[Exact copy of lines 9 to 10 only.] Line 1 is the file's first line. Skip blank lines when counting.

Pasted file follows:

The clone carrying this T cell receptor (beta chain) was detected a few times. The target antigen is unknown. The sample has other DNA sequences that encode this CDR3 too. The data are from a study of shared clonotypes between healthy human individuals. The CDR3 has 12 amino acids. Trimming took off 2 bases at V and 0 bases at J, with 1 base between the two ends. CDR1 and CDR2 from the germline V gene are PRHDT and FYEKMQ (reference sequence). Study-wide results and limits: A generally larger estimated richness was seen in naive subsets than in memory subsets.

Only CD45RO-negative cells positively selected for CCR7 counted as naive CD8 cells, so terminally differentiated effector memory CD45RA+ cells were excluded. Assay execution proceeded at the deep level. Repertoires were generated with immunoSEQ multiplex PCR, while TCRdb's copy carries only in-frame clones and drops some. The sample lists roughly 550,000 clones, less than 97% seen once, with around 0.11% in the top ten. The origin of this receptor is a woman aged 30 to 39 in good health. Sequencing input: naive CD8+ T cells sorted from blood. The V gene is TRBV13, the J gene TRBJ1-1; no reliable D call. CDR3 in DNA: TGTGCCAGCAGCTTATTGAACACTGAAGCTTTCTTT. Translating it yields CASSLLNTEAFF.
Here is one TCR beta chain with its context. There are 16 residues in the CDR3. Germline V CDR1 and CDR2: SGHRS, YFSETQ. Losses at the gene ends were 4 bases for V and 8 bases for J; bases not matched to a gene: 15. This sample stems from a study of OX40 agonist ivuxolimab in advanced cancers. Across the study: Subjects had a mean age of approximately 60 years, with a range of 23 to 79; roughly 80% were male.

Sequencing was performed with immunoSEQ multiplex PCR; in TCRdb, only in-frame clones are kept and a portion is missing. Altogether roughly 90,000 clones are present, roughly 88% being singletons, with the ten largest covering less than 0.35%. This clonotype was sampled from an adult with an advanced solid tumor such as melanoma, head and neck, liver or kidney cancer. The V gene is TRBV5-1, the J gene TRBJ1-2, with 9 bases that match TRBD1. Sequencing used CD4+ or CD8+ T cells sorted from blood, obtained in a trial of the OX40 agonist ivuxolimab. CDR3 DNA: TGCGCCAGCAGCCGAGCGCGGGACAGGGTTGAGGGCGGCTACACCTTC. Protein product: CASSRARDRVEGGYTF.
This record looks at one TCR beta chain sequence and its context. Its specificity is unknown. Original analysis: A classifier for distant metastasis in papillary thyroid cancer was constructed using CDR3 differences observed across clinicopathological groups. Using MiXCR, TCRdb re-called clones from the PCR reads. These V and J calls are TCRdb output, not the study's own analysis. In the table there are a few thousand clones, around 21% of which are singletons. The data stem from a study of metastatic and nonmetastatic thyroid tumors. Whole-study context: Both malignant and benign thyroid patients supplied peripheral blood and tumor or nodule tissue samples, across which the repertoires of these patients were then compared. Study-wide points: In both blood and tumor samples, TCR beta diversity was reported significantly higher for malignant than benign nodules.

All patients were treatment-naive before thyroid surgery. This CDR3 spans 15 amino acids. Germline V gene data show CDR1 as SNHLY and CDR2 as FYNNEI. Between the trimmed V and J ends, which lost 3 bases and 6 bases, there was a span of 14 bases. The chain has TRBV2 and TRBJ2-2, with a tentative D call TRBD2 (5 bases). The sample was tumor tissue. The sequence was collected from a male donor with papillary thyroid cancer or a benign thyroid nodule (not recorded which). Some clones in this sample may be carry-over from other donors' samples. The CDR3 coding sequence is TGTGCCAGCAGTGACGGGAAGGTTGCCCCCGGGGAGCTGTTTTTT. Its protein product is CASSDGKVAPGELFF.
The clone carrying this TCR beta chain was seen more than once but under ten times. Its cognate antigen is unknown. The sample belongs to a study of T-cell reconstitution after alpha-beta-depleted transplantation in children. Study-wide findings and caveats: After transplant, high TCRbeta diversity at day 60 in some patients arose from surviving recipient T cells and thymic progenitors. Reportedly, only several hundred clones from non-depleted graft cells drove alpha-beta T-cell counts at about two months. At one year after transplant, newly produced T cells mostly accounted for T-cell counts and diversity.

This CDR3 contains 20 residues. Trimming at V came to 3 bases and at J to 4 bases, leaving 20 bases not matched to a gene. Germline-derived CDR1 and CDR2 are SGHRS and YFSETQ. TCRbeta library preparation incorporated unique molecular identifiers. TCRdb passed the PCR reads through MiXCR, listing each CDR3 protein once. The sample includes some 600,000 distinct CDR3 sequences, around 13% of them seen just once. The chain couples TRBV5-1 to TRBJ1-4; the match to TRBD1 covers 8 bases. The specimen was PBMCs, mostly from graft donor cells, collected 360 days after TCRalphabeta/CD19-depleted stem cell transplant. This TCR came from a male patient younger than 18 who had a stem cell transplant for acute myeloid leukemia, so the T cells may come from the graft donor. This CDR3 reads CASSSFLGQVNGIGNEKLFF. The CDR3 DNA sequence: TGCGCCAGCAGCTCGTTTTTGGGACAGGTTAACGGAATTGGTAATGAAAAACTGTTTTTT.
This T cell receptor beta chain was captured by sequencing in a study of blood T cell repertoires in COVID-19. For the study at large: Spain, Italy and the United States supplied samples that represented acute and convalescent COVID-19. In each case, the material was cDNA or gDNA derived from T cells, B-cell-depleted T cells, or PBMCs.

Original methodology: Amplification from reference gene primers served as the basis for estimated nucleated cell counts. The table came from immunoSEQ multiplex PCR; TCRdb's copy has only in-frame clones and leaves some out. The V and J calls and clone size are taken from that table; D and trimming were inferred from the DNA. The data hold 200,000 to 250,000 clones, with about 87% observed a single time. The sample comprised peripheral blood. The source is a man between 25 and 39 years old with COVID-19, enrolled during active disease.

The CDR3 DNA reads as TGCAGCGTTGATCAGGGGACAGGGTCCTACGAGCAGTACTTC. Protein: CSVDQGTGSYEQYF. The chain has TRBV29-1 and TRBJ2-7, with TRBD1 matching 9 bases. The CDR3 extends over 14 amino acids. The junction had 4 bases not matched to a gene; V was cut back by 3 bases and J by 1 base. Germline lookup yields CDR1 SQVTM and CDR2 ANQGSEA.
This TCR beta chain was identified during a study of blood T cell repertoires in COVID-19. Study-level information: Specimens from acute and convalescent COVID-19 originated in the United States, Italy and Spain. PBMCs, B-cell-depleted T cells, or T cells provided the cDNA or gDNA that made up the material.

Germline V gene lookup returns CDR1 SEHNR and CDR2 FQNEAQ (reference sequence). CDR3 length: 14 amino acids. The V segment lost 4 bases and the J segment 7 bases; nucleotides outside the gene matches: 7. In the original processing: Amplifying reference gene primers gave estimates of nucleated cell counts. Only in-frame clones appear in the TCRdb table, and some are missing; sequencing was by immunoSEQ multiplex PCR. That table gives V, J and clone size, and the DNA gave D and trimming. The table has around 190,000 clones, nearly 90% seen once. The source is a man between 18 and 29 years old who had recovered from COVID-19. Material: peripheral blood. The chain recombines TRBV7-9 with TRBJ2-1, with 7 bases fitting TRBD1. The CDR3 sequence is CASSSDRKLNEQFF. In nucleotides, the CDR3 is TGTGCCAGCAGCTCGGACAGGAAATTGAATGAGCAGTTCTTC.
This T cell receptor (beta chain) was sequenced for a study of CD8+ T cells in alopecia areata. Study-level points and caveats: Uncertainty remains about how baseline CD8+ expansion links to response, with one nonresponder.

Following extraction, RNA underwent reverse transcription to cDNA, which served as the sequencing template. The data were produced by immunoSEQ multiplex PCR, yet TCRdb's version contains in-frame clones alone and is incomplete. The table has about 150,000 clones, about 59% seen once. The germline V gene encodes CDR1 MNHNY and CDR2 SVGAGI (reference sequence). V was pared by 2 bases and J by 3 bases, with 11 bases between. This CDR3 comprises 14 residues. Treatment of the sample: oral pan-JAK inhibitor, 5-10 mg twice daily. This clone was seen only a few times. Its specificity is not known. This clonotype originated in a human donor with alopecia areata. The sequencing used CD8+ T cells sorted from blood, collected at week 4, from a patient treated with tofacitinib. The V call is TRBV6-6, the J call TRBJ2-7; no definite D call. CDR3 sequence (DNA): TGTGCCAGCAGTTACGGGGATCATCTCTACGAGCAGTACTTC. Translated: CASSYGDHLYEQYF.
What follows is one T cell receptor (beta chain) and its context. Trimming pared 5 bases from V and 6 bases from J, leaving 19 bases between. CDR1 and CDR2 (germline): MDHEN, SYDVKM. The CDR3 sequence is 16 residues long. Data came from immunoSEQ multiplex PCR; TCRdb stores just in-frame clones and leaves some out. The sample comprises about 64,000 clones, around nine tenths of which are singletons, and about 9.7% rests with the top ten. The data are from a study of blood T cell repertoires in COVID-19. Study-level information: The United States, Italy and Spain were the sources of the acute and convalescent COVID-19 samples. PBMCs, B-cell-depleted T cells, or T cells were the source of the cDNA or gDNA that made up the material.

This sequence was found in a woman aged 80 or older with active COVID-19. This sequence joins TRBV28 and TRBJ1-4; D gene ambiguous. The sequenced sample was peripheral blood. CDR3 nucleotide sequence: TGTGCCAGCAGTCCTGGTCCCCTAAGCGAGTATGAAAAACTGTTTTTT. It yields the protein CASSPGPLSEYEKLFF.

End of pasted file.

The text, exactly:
This T cell receptor beta chain was captured by sequencing in a study of blood T cell repertoires in COVID-19. For the study at large: Spain, Italy and the United States supplied samples that represented acute and convalescent COVID-19. In each case, the material was cDNA or gDNA derived from T cells, B-cell-depleted T cells, or PBMCs.

Original methodology: Amplification from reference gene primers served as the basis for estimated nucleated cell counts. The table came from immunoSEQ multiplex PCR; TCRdb's copy has only in-frame clones and leaves some out. The V and J calls and clone size are taken from that table; D and trimming were inferred from the DNA. The data hold 200,000 to 250,000 clones, with about 87% observed a single time. The sample comprised peripheral blood. The source is a man between 25 and 39 years old with COVID-19, enrolled during active disease.